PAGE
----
Ari Wallach, Kathryn Murdoch Talk ‘A Brief History of the Future’


Ari Wallach has made his living as a professional futurist for more than 20 years. What does that mean?

“I work with really large organizations, mostly helping them think about tomorrow — the far-off tomorrows,” Wallach explains on the latest episode of Variety podcast “Strictly Business.”

Wallach’s forward-looking intellect is on display in the new PBS docu series “A Brief History of the Future,” which premiered April 3 on PBS in the U.S. He hosts the series and is an executive producer with Kathryn Murdoch, Wendy Schmidt and DreamCrew, the production banner headed by hip hop superstar Drake. Wallach and Murdoch are partners in Futurific Studios, which makes its debut with “Brief History.” The six-part series studies inventors, entrepreneurs, activists, artists and others who are pursuing innovative solutions to a range of social ills. Notable participants include French president Emmanuel Macron, Transportation Secretary Pete Buttigieg, Surgeon General Vivek Murthy and famed French soccer star Kylian Mbappé.

Futurific Studios was founded with the unabashed goal of developing content designed to promote positive portrayals of the future. Murdoch, who is president and co-founder with her husband, James Murdoch, of the Quadrivian Foundation, calls it a “protopian” perspective and says she has been dismayed by the deficit of hope that she has found in contemporary storytelling, particularly when it comes to young adult fiction.

“For some reason, we’ve stopped telling hopeful stories. And we only tell the story about how awful it’s all going to be,” Murdoch says. “When I met with Ari, who is an actual futurist, when we started talking about doing a show like this. It just felt incredibly important at this moment in time.”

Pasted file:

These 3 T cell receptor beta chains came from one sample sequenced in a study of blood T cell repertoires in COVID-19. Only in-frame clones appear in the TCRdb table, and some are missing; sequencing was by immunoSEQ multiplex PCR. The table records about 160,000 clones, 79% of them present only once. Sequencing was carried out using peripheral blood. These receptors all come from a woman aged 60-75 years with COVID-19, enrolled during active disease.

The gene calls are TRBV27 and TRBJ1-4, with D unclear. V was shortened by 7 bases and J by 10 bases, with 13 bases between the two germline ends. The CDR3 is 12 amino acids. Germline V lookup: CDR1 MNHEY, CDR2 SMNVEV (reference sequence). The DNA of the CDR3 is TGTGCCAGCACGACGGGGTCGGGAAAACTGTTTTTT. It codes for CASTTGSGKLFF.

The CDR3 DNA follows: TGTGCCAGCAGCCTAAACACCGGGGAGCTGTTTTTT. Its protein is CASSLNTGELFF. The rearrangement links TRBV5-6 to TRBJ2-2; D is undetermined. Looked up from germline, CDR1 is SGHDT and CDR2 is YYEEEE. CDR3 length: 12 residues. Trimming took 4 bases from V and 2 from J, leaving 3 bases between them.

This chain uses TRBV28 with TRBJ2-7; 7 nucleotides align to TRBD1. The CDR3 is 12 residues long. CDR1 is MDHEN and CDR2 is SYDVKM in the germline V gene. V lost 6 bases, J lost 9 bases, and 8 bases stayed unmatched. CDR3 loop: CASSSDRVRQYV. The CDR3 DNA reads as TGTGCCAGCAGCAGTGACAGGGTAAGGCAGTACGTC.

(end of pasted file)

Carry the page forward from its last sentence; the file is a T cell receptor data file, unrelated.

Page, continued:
Wallach began to notice a few years ago the time horizon for long-range business planning has shrunk in recent years. Where 10- and 20-year timelines were once the norm, he recently met with an executive who was only willing to look ahead six months. “I realized at that point that that we had a problem,” Wallach says. “Because the issues we’re facing as a species on planet Earth are not going to be fixed in six months, nor did they come about in the past six months.”

A key theme of “A Brief History of the Future” is coming to grips with the new technologies that are driving the rapid pace of change.

“We know that technology alone is not the answer,” Murdoch says. “We need the social and political systems around those things in order to make them function. What we wanted to do was first to show that it’s not just about technology. It’s also about making systems work, like our democracy, for example. But to also just allow that it’s not a a binary of ‘AI is going to be terrible, or ‘AI is going to be wonderful.’ It’s actually about stepping back and thinking, ‘What do I want out of this? What’s the ultimate goal? Where do we want to get to? And then how would I use AI to do that? Or how do we train AI to be better?”

The Futurific partners are not naive – they understand that doomsday action thrillers are usually a more marketable product for Hollywood than a deep nonfiction dive on complicated social and environmental issues. But the pair hope that even starting the conversation with creatives in Hollywood will plant important seeds.

“We’re often told a society, ‘Here’s what failure looks like.’ I just went to a theater and watched one of those. But if you keep hitting that button over and over again, eventually we just become numb to it and we lose the imaginatory muscle of what it is of what success actually looks like. And that’s part of the show, and very much the mission and mandate of Futurific Studios.”



.

Leave a Reply

Your email address will not be published. Required fields are marked *